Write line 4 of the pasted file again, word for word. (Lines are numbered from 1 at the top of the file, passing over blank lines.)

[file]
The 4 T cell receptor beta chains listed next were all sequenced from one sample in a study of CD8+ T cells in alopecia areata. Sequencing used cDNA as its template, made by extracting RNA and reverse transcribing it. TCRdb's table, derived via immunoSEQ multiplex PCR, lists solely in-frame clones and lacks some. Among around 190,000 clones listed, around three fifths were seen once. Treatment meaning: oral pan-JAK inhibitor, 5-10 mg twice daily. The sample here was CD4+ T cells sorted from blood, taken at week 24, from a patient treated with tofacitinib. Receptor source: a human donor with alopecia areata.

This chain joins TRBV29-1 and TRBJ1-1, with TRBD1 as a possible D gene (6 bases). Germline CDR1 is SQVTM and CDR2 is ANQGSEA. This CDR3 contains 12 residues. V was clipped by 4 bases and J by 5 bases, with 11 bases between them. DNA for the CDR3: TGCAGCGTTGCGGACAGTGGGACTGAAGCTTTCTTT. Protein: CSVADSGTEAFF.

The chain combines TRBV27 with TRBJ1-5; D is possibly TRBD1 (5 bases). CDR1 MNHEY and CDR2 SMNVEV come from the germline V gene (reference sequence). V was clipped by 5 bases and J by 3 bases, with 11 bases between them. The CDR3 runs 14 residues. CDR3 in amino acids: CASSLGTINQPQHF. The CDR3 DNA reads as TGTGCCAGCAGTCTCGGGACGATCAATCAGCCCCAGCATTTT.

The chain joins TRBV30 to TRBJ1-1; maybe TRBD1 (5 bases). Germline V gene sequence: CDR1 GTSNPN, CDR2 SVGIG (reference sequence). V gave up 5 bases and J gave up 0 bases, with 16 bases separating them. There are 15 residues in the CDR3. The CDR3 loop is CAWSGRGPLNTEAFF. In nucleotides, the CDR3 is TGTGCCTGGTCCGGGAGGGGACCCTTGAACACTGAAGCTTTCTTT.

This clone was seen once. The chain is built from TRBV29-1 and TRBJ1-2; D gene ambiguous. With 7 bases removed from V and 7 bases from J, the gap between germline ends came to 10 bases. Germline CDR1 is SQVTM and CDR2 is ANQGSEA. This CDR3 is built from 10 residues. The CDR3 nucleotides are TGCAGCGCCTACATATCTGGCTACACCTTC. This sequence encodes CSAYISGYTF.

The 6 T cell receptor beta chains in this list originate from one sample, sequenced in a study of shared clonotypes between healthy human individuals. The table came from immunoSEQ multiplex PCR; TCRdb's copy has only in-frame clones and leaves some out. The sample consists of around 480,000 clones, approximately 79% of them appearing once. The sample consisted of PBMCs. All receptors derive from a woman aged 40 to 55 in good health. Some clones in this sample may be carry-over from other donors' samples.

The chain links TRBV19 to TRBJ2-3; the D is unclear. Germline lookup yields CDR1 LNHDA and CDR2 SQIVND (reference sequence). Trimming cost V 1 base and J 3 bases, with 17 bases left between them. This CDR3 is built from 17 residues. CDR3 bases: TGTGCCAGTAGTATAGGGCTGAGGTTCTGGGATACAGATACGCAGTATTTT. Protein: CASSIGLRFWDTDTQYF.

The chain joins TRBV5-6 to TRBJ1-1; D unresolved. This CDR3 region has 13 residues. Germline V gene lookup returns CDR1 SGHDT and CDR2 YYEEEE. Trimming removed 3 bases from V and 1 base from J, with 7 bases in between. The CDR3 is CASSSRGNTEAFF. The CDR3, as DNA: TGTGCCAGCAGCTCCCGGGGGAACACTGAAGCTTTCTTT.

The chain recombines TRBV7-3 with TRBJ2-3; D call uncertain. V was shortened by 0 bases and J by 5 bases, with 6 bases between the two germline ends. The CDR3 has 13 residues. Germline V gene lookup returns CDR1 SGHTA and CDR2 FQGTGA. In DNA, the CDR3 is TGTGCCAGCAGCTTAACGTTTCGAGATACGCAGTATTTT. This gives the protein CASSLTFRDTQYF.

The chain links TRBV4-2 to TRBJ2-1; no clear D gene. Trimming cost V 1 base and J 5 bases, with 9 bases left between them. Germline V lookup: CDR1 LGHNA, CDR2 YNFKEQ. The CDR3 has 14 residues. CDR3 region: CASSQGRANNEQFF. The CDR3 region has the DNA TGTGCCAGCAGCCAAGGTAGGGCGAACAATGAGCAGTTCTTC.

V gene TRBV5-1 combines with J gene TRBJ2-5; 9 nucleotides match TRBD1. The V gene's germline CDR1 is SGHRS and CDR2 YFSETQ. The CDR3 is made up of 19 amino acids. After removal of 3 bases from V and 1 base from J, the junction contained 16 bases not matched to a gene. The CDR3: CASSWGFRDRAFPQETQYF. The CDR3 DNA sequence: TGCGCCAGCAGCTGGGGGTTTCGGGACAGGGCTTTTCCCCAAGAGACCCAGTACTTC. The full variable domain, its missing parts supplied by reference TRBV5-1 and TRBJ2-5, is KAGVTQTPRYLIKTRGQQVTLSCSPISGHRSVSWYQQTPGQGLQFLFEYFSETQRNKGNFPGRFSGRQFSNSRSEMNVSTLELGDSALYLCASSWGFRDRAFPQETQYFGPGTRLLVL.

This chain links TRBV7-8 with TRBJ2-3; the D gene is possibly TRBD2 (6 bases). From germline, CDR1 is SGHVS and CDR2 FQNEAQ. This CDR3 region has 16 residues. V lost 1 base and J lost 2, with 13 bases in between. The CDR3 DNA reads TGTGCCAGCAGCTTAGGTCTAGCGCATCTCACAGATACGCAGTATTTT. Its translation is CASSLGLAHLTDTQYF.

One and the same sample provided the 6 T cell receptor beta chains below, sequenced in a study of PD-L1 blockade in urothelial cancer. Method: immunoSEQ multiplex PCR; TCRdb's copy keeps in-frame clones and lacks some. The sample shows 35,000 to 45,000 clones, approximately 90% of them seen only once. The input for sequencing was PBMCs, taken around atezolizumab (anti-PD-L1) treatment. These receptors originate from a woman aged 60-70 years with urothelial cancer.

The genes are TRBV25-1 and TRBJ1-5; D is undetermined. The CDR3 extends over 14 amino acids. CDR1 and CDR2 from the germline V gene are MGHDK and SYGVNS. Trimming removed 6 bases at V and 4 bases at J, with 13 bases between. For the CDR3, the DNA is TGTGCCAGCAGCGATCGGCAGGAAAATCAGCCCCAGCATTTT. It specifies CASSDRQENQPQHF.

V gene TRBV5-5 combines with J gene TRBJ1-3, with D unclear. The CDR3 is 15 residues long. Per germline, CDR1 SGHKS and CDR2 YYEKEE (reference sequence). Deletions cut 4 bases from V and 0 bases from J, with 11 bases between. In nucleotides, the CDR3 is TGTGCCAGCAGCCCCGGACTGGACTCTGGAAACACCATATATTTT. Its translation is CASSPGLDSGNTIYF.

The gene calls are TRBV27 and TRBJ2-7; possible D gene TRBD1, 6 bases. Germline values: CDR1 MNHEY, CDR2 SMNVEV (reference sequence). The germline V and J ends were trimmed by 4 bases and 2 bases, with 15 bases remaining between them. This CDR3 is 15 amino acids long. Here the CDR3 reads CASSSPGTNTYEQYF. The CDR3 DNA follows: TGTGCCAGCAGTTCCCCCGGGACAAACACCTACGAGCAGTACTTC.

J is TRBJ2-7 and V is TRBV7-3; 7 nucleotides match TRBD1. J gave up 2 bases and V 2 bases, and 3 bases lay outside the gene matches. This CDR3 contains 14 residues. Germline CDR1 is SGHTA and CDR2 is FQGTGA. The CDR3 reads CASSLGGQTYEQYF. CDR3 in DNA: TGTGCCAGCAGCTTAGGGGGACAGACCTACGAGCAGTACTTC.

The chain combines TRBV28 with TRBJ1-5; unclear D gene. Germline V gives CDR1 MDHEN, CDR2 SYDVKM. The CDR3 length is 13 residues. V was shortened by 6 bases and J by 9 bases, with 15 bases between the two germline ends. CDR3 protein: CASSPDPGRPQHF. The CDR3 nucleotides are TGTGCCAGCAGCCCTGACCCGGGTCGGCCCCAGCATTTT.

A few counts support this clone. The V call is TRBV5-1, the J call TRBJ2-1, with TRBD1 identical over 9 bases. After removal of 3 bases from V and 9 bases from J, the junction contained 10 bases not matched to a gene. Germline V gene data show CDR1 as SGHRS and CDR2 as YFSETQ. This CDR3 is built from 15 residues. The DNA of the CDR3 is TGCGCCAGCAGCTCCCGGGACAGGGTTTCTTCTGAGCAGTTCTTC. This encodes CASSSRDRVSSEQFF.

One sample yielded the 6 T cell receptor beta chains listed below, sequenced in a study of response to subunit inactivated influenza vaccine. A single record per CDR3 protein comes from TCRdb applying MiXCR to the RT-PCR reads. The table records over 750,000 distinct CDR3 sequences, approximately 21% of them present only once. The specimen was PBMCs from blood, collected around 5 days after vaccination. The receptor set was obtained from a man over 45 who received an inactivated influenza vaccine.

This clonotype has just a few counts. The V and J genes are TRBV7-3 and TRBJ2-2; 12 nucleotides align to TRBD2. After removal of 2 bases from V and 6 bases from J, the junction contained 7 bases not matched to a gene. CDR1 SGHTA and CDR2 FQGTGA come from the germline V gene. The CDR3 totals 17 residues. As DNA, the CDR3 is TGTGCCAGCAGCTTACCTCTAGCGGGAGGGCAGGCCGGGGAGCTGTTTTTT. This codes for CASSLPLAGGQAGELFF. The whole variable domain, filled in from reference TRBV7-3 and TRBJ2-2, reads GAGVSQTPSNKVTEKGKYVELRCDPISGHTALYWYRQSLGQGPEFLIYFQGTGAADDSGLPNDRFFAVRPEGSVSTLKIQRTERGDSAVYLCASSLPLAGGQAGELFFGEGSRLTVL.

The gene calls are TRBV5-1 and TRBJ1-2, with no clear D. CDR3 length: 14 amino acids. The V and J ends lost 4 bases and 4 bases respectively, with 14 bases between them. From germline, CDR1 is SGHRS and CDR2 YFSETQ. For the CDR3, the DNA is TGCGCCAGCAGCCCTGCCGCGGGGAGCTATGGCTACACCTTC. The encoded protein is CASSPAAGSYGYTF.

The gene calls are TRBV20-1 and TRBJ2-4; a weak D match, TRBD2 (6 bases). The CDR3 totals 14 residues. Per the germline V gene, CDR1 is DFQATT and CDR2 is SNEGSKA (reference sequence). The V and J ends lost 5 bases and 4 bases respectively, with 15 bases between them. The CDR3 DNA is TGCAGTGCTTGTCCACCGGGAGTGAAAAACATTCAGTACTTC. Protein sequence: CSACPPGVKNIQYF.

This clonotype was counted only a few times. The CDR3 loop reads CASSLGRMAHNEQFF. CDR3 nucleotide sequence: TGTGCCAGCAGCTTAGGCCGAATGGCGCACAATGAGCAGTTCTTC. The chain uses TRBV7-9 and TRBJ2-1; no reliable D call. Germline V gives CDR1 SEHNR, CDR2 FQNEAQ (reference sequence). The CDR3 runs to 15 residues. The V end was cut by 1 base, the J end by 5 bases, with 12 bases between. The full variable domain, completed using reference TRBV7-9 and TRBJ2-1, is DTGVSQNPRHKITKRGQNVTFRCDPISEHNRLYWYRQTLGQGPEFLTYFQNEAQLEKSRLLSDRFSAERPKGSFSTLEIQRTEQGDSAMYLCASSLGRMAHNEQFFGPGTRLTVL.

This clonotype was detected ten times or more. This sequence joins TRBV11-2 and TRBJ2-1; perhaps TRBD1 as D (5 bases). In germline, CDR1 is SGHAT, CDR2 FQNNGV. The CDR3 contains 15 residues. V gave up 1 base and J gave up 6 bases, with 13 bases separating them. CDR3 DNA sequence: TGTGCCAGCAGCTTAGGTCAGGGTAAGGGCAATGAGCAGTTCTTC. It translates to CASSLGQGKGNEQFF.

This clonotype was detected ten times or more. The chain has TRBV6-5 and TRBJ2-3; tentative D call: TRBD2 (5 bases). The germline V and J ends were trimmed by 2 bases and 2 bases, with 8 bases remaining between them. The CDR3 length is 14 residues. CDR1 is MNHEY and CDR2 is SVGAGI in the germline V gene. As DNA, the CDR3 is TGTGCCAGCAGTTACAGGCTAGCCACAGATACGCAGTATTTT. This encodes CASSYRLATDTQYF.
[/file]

The chain joins TRBV30 to TRBJ1-1; maybe TRBD1 (5 bases). Germline V gene sequence: CDR1 GTSNPN, CDR2 SVGIG (reference sequence). V gave up 5 bases and J gave up 0 bases, with 16 bases separating them. There are 15 residues in the CDR3. The CDR3 loop is CAWSGRGPLNTEAFF. In nucleotides, the CDR3 is TGTGCCTGGTCCGGGAGGGGACCCTTGAACACTGAAGCTTTCTTT.